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As I stood in the kitchen finishing up the dishes from the day, I heard little feet make their way down the stairs. I peeked around the staircase post and saw Piper slowly making his way down. “I can’t sleep. Can I help you?” He asked.
There was only a salad bowl left in the sink. I thought for a minute and then walked over to the shelf lined with cookbooks. “Piper,” I said carefully while selecting a few books,” you can help by thinking about school lunch ideas. School starts in a couple of weeks and I want to know what you’d like to eat for lunch.”
Generally when I ask this question, without any cookbooks nearby to help, the kids just look at me with blank stares.
I thought the cookbooks, which are full of plated food photos, might give Piper a place to start. As he flipped through each photo, he would say things like, “Wow, sticks in meatballs look fun. I like the fruit on sticks. The beans and rice look good.”
After going through the first cookbook (I pulled 3 from the shelf), I noticed a trend: Piper likes anything that’s aesthetically-pleasing, like heart waffles and food on a stick.
I’m not one to purchase random kitchen gadgets, but I could see the heart-shaped waffle maker possibilities for school lunch and breakfast, so I ordered one from Amazon. It should arrive tomorrow. I’m picturing waffles for lunch, and lots of sammies (sandwiches) made out of heart waffles. That will be well worth the $30 spent on a specialty appliance.
And, naturally, little skewers were also added to my Amazon cart. Because apparently food on a stick is really appealing to an eight year-old, and I’m guessing it will also be appealing to my six year-old.
Granted, the kids’ lunches aren’t going to be heart-shaped or skewered most days, but why not add some fun touches to their lunches. Flipping through those cookbooks with Piper gave me a lot of fresh ideas and motivation to get back to lunch-packing. <–A task that I’m not particularly fond of, so motivation and a list of ideas to pull from is necessary to keep me going throughout the school year.
I’m photographing a bunch of lunch ideas this coming week, and will be sharing the ideas shortly. The post will be similar to this lunchbox inspiration post from last year.
One of the ideas that Piper loved was meatballs on a skewer. Just meatballs stabbed with small skewers, making them easy to pick up and dip in an accompanying sauce. How simple! To Piper, picking up a meatball with a skewer and then dipping that meatball in sauce is more appealing than the meatballs I’ve packed in the past.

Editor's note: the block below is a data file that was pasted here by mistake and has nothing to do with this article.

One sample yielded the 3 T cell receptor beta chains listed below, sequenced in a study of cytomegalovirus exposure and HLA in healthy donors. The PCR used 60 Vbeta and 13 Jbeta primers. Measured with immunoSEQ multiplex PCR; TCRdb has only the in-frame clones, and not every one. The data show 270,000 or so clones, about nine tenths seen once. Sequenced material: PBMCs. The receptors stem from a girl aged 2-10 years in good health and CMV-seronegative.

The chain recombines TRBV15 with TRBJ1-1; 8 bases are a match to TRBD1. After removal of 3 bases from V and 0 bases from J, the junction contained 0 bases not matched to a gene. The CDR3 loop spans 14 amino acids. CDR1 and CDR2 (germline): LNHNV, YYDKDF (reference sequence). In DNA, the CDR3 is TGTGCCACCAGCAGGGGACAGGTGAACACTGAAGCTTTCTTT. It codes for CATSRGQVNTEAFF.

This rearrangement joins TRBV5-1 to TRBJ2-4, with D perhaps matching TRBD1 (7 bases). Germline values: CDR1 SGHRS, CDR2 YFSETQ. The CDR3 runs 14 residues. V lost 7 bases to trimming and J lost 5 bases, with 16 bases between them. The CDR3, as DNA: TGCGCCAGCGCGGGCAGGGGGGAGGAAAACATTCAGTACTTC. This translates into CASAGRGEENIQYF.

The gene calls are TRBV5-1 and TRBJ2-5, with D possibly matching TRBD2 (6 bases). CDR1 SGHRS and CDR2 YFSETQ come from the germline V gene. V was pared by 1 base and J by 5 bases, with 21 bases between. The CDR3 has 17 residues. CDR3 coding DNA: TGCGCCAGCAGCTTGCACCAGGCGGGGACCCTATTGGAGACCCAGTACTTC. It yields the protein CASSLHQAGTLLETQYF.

Just by making this one small change–the addition of a skewer–meatballs for lunch are exciting and fun. Kids very much eat with their eyes first.
Today’s recipe is ideal for back to school time. Making homemade meatballs and a homemade sauce to accompany those meatballs may sound like a weekend project, but this recipe is made for weeknights. It’s easy to make and doesn’t require any chopping. The meatballs and sauce are purposely made with the simplest of pantry ingredients, yet they both feel decadent–as though you’ve spent hours in the kitchen. (Remember the capsule pantry we talked about a few months ago? This recipe is the perfect example of a capsule pantry meal.)
Besides being easy to make, the recipe yields around 24 meatballs, depending on size. This means, if you have a small family like ours, you’ll have plenty leftover for lunches. And guess what that means for Piper? Meatball skewers with dipping sauce!
Decadent Weeknight Oven-Baked Meatballs with an Easy Homemade Sauce (Meal Prep and Gluten-Free Option)
Homemade meatballs that feel decadent, but are easy to make even on a busy weeknight. Pair the oven-baked meatballs with the simple homemade sauce for a from-scratch meal prepared in under 1 hour.
For the Sauce:
Add all the sauce ingredients to a medium saucepan and combine well.
Simmer the sauce over low heat while assembling and baking the meatballs (about 30 min). The sauce may be made ahead of time and reheated.
For the Meatballs:
Preheat the oven to 375F and line a baking sheet with parchment paper for easy clean up. You can also bake the meatballs without parchment paper.
Add all the ingredients except the meat to a large mixing bowl and combine well.
Add the meat and gently combine using your hands.
Divide the mixture into golf ball sized meatballs. I get about 24 meatballs. A cookie scooper works well to form the meatballs.
Place the meatballs on the prepared baking sheet and bake for 18-20 minutes, or until cooked through.
Serve the meatballs with the sauce over your favorite cooked pasta.
* I prefer to use 2 lbs of ground beef instead of 1 lb pork and 1 lb ground beef. This is up to you. Helen, who perfected this recipe, prefers a beef and pork combo.